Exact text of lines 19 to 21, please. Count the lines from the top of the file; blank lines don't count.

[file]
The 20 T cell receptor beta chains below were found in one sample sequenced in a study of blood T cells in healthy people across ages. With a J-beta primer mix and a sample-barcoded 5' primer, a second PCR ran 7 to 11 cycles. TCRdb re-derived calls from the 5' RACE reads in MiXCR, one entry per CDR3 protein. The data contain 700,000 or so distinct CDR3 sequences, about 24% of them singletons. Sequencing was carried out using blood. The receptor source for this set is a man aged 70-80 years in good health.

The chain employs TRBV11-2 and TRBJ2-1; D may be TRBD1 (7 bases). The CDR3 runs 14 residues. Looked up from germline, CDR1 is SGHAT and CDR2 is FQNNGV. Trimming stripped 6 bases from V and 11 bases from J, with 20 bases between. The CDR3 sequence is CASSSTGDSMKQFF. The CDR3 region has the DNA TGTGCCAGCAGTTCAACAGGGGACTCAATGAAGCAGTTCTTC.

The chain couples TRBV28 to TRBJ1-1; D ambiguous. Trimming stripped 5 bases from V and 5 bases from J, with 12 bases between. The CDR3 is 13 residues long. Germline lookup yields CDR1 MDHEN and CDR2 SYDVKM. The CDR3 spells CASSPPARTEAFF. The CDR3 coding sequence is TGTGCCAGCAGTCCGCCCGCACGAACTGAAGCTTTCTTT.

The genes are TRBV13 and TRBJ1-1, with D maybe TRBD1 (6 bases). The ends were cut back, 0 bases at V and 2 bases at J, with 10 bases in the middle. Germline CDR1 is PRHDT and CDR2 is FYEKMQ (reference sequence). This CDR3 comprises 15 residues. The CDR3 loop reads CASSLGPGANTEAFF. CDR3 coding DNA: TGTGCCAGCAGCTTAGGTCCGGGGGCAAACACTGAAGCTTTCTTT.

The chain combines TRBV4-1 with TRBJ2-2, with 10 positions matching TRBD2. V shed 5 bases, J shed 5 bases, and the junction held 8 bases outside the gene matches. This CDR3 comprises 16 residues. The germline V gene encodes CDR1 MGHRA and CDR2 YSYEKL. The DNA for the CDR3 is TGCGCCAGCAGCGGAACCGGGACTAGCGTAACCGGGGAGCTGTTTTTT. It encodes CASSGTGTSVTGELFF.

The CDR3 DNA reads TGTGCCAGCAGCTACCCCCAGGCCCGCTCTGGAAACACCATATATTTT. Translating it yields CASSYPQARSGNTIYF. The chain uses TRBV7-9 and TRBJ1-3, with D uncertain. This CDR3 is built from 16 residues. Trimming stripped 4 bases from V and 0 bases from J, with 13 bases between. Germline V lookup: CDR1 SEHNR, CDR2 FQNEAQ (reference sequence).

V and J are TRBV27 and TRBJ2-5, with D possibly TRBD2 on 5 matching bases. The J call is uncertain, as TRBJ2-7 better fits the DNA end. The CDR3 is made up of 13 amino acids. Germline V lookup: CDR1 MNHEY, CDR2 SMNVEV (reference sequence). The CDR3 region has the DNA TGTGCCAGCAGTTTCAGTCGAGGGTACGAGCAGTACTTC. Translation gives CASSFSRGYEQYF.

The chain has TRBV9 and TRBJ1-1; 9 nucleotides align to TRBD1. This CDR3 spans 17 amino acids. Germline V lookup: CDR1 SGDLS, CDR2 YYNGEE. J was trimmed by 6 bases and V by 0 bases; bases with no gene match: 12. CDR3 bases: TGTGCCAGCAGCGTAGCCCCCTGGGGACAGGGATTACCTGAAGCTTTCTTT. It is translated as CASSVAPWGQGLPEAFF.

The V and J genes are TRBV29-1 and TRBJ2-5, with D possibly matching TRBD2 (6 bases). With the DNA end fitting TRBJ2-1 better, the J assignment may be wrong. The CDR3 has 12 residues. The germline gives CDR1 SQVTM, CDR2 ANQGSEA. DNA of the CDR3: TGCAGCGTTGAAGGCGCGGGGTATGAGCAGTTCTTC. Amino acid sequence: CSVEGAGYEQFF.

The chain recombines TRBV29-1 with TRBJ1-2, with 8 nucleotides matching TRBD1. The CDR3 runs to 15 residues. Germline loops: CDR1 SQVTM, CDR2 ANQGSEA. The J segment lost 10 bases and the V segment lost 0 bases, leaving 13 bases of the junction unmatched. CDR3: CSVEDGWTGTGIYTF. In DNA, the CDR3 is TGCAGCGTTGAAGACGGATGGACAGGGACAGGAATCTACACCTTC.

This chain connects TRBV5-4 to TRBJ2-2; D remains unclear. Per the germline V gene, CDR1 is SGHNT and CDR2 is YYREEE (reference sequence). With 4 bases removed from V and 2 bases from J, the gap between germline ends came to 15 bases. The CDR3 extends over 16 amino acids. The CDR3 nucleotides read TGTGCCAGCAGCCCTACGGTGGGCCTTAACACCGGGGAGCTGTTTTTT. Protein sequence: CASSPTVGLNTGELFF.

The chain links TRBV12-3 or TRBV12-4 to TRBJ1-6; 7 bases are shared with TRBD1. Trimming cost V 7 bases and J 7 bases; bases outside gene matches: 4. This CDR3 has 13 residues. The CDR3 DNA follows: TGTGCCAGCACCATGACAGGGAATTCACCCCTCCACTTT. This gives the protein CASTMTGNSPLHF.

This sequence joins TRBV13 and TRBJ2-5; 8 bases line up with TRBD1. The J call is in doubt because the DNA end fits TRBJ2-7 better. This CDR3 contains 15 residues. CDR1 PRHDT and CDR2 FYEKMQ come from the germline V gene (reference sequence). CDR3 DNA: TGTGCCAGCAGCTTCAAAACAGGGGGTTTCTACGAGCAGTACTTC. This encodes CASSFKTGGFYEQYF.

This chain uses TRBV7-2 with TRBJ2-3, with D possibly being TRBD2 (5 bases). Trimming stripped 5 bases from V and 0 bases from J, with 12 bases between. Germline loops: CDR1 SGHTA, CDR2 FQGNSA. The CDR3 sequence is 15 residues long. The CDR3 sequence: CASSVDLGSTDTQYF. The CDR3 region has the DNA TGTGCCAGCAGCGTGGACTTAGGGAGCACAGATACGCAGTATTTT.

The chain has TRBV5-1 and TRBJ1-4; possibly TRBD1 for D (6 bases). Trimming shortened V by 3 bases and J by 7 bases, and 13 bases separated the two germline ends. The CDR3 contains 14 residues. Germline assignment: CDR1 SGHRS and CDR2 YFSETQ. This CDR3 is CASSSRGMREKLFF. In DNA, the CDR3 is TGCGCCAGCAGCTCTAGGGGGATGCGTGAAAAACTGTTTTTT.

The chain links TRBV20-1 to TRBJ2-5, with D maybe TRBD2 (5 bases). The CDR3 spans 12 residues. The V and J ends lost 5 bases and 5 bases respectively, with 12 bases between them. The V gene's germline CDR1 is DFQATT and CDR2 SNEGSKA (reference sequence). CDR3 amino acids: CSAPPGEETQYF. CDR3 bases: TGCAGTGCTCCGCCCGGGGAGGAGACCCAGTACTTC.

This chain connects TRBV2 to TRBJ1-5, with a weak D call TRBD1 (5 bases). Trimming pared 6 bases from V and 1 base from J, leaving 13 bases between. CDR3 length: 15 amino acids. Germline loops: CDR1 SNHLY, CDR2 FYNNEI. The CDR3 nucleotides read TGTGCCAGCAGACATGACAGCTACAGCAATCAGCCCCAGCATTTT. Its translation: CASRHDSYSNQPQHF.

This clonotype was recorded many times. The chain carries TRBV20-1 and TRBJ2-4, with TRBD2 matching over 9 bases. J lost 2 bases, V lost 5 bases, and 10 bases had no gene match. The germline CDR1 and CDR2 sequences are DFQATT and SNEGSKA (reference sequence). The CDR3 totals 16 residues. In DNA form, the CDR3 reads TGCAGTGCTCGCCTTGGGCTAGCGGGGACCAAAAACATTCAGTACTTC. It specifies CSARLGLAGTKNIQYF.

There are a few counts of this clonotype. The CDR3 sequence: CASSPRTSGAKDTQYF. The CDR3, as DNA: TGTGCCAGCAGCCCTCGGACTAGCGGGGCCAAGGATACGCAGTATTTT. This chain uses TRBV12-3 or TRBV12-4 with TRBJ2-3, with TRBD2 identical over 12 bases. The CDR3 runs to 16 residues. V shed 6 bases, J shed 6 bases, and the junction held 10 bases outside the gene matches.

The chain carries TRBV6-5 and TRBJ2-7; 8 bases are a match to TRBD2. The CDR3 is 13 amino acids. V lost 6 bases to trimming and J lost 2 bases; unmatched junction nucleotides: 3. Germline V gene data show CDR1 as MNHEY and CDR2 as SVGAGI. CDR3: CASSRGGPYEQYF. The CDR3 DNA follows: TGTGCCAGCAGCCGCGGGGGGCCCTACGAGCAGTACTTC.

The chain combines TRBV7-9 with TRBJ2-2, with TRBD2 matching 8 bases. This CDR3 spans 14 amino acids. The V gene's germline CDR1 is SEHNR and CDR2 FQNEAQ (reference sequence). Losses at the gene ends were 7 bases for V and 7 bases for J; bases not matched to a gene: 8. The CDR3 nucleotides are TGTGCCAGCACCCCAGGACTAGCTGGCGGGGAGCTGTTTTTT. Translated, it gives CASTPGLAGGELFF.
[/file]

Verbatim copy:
There are a few counts of this clonotype. The CDR3 sequence: CASSPRTSGAKDTQYF. The CDR3, as DNA: TGTGCCAGCAGCCCTCGGACTAGCGGGGCCAAGGATACGCAGTATTTT. This chain uses TRBV12-3 or TRBV12-4 with TRBJ2-3, with TRBD2 identical over 12 bases. The CDR3 runs to 16 residues. V shed 6 bases, J shed 6 bases, and the junction held 10 bases outside the gene matches.

The chain carries TRBV6-5 and TRBJ2-7; 8 bases are a match to TRBD2. The CDR3 is 13 amino acids. V lost 6 bases to trimming and J lost 2 bases; unmatched junction nucleotides: 3. Germline V gene data show CDR1 as MNHEY and CDR2 as SVGAGI. CDR3: CASSRGGPYEQYF. The CDR3 DNA follows: TGTGCCAGCAGCCGCGGGGGGCCCTACGAGCAGTACTTC.

The chain combines TRBV7-9 with TRBJ2-2, with TRBD2 matching 8 bases. This CDR3 spans 14 amino acids. The V gene's germline CDR1 is SEHNR and CDR2 FQNEAQ (reference sequence). Losses at the gene ends were 7 bases for V and 7 bases for J; bases not matched to a gene: 8. The CDR3 nucleotides are TGTGCCAGCACCCCAGGACTAGCTGGCGGGGAGCTGTTTTTT. Translated, it gives CASTPGLAGGELFF.